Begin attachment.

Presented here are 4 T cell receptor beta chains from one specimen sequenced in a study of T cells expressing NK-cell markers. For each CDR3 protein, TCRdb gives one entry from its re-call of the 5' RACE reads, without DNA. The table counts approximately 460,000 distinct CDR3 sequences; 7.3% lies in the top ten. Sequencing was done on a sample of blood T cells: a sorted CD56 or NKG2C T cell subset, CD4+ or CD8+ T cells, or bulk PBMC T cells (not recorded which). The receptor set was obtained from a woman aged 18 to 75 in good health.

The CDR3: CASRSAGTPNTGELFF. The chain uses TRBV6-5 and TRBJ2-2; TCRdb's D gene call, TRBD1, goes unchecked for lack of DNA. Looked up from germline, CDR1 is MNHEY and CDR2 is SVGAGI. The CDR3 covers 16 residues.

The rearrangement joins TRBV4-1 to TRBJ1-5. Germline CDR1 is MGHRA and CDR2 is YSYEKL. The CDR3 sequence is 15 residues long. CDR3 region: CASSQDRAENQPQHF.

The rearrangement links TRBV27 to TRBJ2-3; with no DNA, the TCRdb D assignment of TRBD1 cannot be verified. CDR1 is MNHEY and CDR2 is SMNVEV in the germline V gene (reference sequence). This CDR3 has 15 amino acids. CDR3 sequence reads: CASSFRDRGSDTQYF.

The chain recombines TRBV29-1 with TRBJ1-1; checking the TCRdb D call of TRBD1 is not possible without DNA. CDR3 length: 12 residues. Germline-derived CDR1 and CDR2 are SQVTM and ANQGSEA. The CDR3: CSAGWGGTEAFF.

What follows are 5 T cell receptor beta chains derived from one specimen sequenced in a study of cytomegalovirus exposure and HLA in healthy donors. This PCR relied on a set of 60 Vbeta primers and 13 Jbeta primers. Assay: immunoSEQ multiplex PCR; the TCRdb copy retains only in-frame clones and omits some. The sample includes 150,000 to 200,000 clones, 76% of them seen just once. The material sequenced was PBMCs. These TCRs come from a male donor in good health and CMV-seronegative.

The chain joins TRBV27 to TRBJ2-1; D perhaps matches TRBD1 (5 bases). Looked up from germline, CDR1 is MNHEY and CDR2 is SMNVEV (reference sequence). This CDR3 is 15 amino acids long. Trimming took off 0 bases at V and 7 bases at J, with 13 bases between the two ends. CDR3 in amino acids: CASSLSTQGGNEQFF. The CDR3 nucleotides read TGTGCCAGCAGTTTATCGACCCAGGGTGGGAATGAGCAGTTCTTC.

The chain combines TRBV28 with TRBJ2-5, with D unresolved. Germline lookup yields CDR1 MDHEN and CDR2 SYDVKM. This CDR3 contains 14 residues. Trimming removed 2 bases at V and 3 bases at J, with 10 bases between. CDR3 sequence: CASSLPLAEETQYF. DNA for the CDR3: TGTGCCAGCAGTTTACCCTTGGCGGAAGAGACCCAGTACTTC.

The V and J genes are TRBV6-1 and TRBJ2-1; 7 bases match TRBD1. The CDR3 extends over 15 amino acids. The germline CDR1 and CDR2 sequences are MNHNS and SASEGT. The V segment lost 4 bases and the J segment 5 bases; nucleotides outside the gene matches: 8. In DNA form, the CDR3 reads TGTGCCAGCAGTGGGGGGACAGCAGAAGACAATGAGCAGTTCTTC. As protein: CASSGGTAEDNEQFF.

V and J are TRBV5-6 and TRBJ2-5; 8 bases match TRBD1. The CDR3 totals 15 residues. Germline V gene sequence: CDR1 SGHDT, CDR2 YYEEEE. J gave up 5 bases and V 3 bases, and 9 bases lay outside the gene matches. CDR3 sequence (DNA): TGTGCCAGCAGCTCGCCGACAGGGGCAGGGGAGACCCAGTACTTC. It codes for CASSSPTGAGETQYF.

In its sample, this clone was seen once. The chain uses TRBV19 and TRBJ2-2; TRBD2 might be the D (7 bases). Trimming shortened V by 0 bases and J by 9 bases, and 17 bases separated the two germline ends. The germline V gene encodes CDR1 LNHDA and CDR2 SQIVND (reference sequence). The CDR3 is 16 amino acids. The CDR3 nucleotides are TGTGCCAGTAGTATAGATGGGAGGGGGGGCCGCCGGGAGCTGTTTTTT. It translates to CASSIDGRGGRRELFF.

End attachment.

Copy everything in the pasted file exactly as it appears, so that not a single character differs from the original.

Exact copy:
Presented here are 4 T cell receptor beta chains from one specimen sequenced in a study of T cells expressing NK-cell markers. For each CDR3 protein, TCRdb gives one entry from its re-call of the 5' RACE reads, without DNA. The table counts approximately 460,000 distinct CDR3 sequences; 7.3% lies in the top ten. Sequencing was done on a sample of blood T cells: a sorted CD56 or NKG2C T cell subset, CD4+ or CD8+ T cells, or bulk PBMC T cells (not recorded which). The receptor set was obtained from a woman aged 18 to 75 in good health.

The CDR3: CASRSAGTPNTGELFF. The chain uses TRBV6-5 and TRBJ2-2; TCRdb's D gene call, TRBD1, goes unchecked for lack of DNA. Looked up from germline, CDR1 is MNHEY and CDR2 is SVGAGI. The CDR3 covers 16 residues.

The rearrangement joins TRBV4-1 to TRBJ1-5. Germline CDR1 is MGHRA and CDR2 is YSYEKL. The CDR3 sequence is 15 residues long. CDR3 region: CASSQDRAENQPQHF.

The rearrangement links TRBV27 to TRBJ2-3; with no DNA, the TCRdb D assignment of TRBD1 cannot be verified. CDR1 is MNHEY and CDR2 is SMNVEV in the germline V gene (reference sequence). This CDR3 has 15 amino acids. CDR3 sequence reads: CASSFRDRGSDTQYF.

The chain recombines TRBV29-1 with TRBJ1-1; checking the TCRdb D call of TRBD1 is not possible without DNA. CDR3 length: 12 residues. Germline-derived CDR1 and CDR2 are SQVTM and ANQGSEA. The CDR3: CSAGWGGTEAFF.

What follows are 5 T cell receptor beta chains derived from one specimen sequenced in a study of cytomegalovirus exposure and HLA in healthy donors. This PCR relied on a set of 60 Vbeta primers and 13 Jbeta primers. Assay: immunoSEQ multiplex PCR; the TCRdb copy retains only in-frame clones and omits some. The sample includes 150,000 to 200,000 clones, 76% of them seen just once. The material sequenced was PBMCs. These TCRs come from a male donor in good health and CMV-seronegative.

The chain joins TRBV27 to TRBJ2-1; D perhaps matches TRBD1 (5 bases). Looked up from germline, CDR1 is MNHEY and CDR2 is SMNVEV (reference sequence). This CDR3 is 15 amino acids long. Trimming took off 0 bases at V and 7 bases at J, with 13 bases between the two ends. CDR3 in amino acids: CASSLSTQGGNEQFF. The CDR3 nucleotides read TGTGCCAGCAGTTTATCGACCCAGGGTGGGAATGAGCAGTTCTTC.

The chain combines TRBV28 with TRBJ2-5, with D unresolved. Germline lookup yields CDR1 MDHEN and CDR2 SYDVKM. This CDR3 contains 14 residues. Trimming removed 2 bases at V and 3 bases at J, with 10 bases between. CDR3 sequence: CASSLPLAEETQYF. DNA for the CDR3: TGTGCCAGCAGTTTACCCTTGGCGGAAGAGACCCAGTACTTC.

The V and J genes are TRBV6-1 and TRBJ2-1; 7 bases match TRBD1. The CDR3 extends over 15 amino acids. The germline CDR1 and CDR2 sequences are MNHNS and SASEGT. The V segment lost 4 bases and the J segment 5 bases; nucleotides outside the gene matches: 8. In DNA form, the CDR3 reads TGTGCCAGCAGTGGGGGGACAGCAGAAGACAATGAGCAGTTCTTC. As protein: CASSGGTAEDNEQFF.

V and J are TRBV5-6 and TRBJ2-5; 8 bases match TRBD1. The CDR3 totals 15 residues. Germline V gene sequence: CDR1 SGHDT, CDR2 YYEEEE. J gave up 5 bases and V 3 bases, and 9 bases lay outside the gene matches. CDR3 sequence (DNA): TGTGCCAGCAGCTCGCCGACAGGGGCAGGGGAGACCCAGTACTTC. It codes for CASSSPTGAGETQYF.

In its sample, this clone was seen once. The chain uses TRBV19 and TRBJ2-2; TRBD2 might be the D (7 bases). Trimming shortened V by 0 bases and J by 9 bases, and 17 bases separated the two germline ends. The germline V gene encodes CDR1 LNHDA and CDR2 SQIVND (reference sequence). The CDR3 is 16 amino acids. The CDR3 nucleotides are TGTGCCAGTAGTATAGATGGGAGGGGGGGCCGCCGGGAGCTGTTTTTT. It translates to CASSIDGRGGRRELFF.